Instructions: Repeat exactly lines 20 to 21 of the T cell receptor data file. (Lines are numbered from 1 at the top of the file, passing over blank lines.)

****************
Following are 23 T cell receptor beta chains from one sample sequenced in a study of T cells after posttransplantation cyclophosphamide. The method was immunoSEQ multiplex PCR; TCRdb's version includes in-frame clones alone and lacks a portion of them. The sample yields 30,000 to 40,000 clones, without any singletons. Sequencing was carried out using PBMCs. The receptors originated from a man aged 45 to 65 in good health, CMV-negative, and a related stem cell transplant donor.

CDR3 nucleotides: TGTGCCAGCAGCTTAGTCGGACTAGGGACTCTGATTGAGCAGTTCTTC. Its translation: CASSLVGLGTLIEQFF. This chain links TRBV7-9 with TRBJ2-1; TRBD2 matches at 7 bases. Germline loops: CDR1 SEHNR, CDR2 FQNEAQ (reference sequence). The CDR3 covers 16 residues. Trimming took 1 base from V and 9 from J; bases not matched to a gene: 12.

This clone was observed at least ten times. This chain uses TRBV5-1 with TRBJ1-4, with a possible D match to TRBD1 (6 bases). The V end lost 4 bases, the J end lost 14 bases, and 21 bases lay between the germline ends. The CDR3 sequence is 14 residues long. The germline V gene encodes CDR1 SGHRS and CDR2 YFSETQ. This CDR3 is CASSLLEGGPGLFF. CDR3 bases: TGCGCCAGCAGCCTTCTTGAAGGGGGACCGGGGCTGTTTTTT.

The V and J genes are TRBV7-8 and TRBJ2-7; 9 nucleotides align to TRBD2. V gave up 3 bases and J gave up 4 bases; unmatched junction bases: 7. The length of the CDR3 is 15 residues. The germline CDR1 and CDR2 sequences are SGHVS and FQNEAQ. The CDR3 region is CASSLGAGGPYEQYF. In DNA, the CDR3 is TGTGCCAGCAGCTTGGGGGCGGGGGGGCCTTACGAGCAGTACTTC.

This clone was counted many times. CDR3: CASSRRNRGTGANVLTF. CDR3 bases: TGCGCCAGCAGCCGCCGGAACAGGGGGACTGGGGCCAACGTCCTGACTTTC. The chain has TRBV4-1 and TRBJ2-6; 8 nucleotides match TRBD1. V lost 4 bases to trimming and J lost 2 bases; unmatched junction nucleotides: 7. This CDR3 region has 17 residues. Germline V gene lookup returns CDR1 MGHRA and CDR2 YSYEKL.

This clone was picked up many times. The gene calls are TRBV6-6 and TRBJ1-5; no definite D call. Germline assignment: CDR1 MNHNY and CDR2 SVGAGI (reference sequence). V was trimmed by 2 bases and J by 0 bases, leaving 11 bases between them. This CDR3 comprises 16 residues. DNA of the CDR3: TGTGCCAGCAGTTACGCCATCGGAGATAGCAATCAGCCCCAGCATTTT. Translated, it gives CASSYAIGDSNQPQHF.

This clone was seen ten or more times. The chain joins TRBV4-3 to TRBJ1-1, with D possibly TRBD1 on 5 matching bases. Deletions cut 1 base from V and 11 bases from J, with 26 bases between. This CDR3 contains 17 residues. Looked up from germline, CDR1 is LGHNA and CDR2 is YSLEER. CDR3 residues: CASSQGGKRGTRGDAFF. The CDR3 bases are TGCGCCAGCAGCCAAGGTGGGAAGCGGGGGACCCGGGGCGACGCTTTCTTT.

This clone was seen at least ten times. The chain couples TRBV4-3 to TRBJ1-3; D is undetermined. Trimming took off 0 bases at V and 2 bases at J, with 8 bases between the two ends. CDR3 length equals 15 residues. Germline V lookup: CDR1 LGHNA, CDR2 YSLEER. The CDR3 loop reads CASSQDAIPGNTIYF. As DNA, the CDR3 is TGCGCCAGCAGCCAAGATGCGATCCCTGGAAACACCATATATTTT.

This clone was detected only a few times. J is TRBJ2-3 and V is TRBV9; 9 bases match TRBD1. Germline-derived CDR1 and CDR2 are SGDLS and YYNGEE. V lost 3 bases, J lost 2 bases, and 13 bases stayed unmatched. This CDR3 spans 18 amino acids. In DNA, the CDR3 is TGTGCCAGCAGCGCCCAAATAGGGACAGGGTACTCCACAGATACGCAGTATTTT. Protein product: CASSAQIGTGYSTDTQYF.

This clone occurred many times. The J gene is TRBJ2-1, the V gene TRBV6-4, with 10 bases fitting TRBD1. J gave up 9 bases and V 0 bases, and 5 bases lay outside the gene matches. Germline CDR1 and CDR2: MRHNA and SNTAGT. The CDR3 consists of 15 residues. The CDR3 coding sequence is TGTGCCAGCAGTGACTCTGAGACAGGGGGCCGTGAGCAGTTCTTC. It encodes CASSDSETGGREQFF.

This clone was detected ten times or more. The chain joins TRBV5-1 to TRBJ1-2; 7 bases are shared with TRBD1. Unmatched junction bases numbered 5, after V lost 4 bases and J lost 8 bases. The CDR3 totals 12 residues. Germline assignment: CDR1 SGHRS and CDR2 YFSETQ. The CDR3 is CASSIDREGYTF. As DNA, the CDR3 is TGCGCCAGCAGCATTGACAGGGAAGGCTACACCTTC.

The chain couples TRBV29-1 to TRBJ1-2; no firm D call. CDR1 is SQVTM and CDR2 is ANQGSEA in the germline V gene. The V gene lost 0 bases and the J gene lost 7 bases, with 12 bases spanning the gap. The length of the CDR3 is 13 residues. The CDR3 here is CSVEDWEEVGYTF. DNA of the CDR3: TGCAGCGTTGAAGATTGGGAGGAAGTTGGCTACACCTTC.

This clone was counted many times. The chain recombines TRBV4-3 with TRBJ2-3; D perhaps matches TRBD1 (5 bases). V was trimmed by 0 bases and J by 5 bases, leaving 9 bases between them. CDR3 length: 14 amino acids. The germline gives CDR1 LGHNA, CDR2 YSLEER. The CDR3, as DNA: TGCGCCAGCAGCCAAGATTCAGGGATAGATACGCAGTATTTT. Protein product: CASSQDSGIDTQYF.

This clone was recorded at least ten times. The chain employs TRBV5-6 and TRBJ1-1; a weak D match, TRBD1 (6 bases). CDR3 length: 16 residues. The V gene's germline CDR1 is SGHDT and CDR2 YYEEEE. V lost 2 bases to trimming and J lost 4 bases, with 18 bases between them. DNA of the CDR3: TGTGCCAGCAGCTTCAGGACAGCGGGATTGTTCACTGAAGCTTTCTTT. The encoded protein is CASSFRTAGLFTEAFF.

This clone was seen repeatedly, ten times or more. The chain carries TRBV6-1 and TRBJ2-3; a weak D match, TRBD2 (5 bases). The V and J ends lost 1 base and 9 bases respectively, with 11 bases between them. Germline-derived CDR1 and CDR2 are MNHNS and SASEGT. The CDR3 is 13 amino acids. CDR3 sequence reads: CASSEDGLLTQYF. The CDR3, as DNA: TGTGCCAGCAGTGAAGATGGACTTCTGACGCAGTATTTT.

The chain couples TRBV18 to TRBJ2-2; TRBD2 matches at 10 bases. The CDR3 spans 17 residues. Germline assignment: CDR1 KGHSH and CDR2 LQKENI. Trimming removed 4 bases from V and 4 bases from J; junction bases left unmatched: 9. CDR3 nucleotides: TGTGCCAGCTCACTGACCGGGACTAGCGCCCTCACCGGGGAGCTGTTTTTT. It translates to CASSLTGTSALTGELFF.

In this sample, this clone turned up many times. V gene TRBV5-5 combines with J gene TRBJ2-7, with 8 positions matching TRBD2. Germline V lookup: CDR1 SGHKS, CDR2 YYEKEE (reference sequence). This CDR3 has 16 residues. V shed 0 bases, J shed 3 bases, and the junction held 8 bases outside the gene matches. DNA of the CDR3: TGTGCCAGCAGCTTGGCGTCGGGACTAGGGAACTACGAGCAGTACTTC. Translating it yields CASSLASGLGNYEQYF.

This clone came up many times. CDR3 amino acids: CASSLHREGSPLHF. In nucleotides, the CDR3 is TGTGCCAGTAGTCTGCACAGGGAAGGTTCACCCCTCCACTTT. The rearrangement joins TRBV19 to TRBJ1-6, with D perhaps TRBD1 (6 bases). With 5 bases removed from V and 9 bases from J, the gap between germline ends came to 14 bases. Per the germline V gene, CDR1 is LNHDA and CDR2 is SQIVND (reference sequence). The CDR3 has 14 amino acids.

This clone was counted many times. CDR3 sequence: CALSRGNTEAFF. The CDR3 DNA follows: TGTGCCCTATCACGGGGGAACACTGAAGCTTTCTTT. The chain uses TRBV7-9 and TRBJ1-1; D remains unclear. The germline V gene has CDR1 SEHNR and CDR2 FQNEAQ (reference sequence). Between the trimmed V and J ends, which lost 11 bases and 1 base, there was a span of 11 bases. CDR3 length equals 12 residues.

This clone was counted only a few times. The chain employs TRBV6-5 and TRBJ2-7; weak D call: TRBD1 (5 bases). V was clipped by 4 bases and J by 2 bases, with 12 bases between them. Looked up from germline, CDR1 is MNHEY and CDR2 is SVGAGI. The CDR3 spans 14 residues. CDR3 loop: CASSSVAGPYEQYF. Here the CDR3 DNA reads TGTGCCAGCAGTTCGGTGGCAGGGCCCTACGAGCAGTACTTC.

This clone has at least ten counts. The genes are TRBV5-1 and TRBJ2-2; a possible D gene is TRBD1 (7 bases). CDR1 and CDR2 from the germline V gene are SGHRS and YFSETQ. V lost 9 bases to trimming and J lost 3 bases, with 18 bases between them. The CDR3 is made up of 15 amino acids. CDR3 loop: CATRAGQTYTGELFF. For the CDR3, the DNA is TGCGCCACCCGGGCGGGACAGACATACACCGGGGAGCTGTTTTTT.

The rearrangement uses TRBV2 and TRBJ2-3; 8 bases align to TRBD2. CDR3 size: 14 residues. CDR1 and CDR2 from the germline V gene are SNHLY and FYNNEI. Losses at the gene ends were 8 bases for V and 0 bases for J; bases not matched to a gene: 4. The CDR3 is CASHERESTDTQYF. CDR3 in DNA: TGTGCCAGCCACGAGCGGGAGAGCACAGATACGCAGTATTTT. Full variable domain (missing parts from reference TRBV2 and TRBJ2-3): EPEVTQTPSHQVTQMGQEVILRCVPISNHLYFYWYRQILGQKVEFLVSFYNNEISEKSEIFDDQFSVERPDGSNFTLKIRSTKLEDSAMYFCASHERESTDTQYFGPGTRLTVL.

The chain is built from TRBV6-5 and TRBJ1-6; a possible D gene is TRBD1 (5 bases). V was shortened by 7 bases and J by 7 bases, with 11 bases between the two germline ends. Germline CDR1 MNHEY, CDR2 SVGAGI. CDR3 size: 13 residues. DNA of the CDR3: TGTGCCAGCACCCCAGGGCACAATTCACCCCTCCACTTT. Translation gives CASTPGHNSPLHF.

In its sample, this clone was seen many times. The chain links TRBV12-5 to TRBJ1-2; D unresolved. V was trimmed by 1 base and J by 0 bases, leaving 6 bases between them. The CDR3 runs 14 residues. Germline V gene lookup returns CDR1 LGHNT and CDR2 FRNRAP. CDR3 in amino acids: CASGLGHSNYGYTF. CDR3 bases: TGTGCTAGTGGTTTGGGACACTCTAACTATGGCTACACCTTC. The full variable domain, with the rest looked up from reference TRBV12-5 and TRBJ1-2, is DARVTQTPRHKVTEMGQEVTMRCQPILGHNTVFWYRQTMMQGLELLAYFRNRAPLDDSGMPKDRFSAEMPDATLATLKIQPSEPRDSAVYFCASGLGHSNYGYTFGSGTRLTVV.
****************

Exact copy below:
This clone was counted only a few times. The chain employs TRBV6-5 and TRBJ2-7; weak D call: TRBD1 (5 bases). V was clipped by 4 bases and J by 2 bases, with 12 bases between them. Looked up from germline, CDR1 is MNHEY and CDR2 is SVGAGI. The CDR3 spans 14 residues. CDR3 loop: CASSSVAGPYEQYF. Here the CDR3 DNA reads TGTGCCAGCAGTTCGGTGGCAGGGCCCTACGAGCAGTACTTC.

This clone has at least ten counts. The genes are TRBV5-1 and TRBJ2-2; a possible D gene is TRBD1 (7 bases). CDR1 and CDR2 from the germline V gene are SGHRS and YFSETQ. V lost 9 bases to trimming and J lost 3 bases, with 18 bases between them. The CDR3 is made up of 15 amino acids. CDR3 loop: CATRAGQTYTGELFF. For the CDR3, the DNA is TGCGCCACCCGGGCGGGACAGACATACACCGGGGAGCTGTTTTTT.